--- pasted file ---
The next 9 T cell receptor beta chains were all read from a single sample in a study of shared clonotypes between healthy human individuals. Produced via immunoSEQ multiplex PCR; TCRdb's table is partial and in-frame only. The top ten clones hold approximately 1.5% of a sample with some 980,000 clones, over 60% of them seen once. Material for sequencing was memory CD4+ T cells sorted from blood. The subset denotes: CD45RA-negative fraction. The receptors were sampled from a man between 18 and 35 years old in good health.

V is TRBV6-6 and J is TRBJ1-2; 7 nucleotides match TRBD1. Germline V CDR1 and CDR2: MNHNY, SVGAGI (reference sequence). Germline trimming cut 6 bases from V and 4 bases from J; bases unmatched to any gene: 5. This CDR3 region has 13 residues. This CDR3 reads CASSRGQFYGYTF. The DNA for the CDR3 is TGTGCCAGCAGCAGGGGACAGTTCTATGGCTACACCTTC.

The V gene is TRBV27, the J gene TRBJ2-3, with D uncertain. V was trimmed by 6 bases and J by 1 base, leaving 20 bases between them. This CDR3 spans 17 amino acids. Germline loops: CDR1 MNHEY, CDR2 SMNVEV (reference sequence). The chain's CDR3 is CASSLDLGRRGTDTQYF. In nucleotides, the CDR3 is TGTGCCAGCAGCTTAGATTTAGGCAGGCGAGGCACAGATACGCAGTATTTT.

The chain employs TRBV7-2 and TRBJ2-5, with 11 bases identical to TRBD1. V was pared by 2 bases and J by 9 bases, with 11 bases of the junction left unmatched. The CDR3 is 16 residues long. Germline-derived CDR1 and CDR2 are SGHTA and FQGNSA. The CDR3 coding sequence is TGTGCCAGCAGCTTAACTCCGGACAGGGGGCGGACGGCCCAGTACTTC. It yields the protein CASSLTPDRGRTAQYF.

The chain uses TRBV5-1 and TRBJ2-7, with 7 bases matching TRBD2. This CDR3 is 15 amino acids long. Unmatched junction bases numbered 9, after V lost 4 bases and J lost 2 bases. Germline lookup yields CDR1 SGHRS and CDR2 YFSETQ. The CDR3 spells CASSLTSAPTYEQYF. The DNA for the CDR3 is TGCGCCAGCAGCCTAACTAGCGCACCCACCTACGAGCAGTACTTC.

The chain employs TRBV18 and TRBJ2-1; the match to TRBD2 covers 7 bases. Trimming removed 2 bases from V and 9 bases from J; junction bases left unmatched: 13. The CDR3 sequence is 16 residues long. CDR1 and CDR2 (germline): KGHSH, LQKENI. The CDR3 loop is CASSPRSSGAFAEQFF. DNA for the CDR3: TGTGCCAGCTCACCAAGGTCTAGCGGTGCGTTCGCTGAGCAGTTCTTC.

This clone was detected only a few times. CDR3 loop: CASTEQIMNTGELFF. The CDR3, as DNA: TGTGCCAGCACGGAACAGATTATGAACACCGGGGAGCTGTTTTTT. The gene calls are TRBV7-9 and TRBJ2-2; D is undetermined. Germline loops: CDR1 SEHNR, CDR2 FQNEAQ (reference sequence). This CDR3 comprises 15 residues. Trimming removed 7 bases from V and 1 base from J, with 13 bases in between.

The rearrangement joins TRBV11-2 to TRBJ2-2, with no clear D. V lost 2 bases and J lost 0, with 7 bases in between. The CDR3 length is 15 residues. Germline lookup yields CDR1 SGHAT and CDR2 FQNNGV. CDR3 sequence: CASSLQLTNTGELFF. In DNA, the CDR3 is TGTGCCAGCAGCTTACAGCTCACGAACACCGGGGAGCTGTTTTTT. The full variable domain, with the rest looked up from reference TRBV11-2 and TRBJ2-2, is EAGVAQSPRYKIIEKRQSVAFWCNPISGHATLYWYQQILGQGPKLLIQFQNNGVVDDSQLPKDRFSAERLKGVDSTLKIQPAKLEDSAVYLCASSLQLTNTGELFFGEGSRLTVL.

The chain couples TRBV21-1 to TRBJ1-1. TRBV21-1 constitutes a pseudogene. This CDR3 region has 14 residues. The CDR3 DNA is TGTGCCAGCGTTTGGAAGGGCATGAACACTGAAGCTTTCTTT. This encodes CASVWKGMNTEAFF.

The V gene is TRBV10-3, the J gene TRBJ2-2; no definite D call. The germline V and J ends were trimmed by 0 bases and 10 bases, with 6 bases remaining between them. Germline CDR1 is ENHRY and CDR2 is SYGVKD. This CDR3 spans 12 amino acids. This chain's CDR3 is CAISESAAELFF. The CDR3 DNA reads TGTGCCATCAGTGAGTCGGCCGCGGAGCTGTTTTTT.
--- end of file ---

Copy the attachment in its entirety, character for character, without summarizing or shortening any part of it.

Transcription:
The next 9 T cell receptor beta chains were all read from a single sample in a study of shared clonotypes between healthy human individuals. Produced via immunoSEQ multiplex PCR; TCRdb's table is partial and in-frame only. The top ten clones hold approximately 1.5% of a sample with some 980,000 clones, over 60% of them seen once. Material for sequencing was memory CD4+ T cells sorted from blood. The subset denotes: CD45RA-negative fraction. The receptors were sampled from a man between 18 and 35 years old in good health.

V is TRBV6-6 and J is TRBJ1-2; 7 nucleotides match TRBD1. Germline V CDR1 and CDR2: MNHNY, SVGAGI (reference sequence). Germline trimming cut 6 bases from V and 4 bases from J; bases unmatched to any gene: 5. This CDR3 region has 13 residues. This CDR3 reads CASSRGQFYGYTF. The DNA for the CDR3 is TGTGCCAGCAGCAGGGGACAGTTCTATGGCTACACCTTC.

The V gene is TRBV27, the J gene TRBJ2-3, with D uncertain. V was trimmed by 6 bases and J by 1 base, leaving 20 bases between them. This CDR3 spans 17 amino acids. Germline loops: CDR1 MNHEY, CDR2 SMNVEV (reference sequence). The chain's CDR3 is CASSLDLGRRGTDTQYF. In nucleotides, the CDR3 is TGTGCCAGCAGCTTAGATTTAGGCAGGCGAGGCACAGATACGCAGTATTTT.

The chain employs TRBV7-2 and TRBJ2-5, with 11 bases identical to TRBD1. V was pared by 2 bases and J by 9 bases, with 11 bases of the junction left unmatched. The CDR3 is 16 residues long. Germline-derived CDR1 and CDR2 are SGHTA and FQGNSA. The CDR3 coding sequence is TGTGCCAGCAGCTTAACTCCGGACAGGGGGCGGACGGCCCAGTACTTC. It yields the protein CASSLTPDRGRTAQYF.

The chain uses TRBV5-1 and TRBJ2-7, with 7 bases matching TRBD2. This CDR3 is 15 amino acids long. Unmatched junction bases numbered 9, after V lost 4 bases and J lost 2 bases. Germline lookup yields CDR1 SGHRS and CDR2 YFSETQ. The CDR3 spells CASSLTSAPTYEQYF. The DNA for the CDR3 is TGCGCCAGCAGCCTAACTAGCGCACCCACCTACGAGCAGTACTTC.

The chain employs TRBV18 and TRBJ2-1; the match to TRBD2 covers 7 bases. Trimming removed 2 bases from V and 9 bases from J; junction bases left unmatched: 13. The CDR3 sequence is 16 residues long. CDR1 and CDR2 (germline): KGHSH, LQKENI. The CDR3 loop is CASSPRSSGAFAEQFF. DNA for the CDR3: TGTGCCAGCTCACCAAGGTCTAGCGGTGCGTTCGCTGAGCAGTTCTTC.

This clone was detected only a few times. CDR3 loop: CASTEQIMNTGELFF. The CDR3, as DNA: TGTGCCAGCACGGAACAGATTATGAACACCGGGGAGCTGTTTTTT. The gene calls are TRBV7-9 and TRBJ2-2; D is undetermined. Germline loops: CDR1 SEHNR, CDR2 FQNEAQ (reference sequence). This CDR3 comprises 15 residues. Trimming removed 7 bases from V and 1 base from J, with 13 bases in between.

The rearrangement joins TRBV11-2 to TRBJ2-2, with no clear D. V lost 2 bases and J lost 0, with 7 bases in between. The CDR3 length is 15 residues. Germline lookup yields CDR1 SGHAT and CDR2 FQNNGV. CDR3 sequence: CASSLQLTNTGELFF. In DNA, the CDR3 is TGTGCCAGCAGCTTACAGCTCACGAACACCGGGGAGCTGTTTTTT. The full variable domain, with the rest looked up from reference TRBV11-2 and TRBJ2-2, is EAGVAQSPRYKIIEKRQSVAFWCNPISGHATLYWYQQILGQGPKLLIQFQNNGVVDDSQLPKDRFSAERLKGVDSTLKIQPAKLEDSAVYLCASSLQLTNTGELFFGEGSRLTVL.

The chain couples TRBV21-1 to TRBJ1-1. TRBV21-1 constitutes a pseudogene. This CDR3 region has 14 residues. The CDR3 DNA is TGTGCCAGCGTTTGGAAGGGCATGAACACTGAAGCTTTCTTT. This encodes CASVWKGMNTEAFF.

The V gene is TRBV10-3, the J gene TRBJ2-2; no definite D call. The germline V and J ends were trimmed by 0 bases and 10 bases, with 6 bases remaining between them. Germline CDR1 is ENHRY and CDR2 is SYGVKD. This CDR3 spans 12 amino acids. This chain's CDR3 is CAISESAAELFF. The CDR3 DNA reads TGTGCCATCAGTGAGTCGGCCGCGGAGCTGTTTTTT.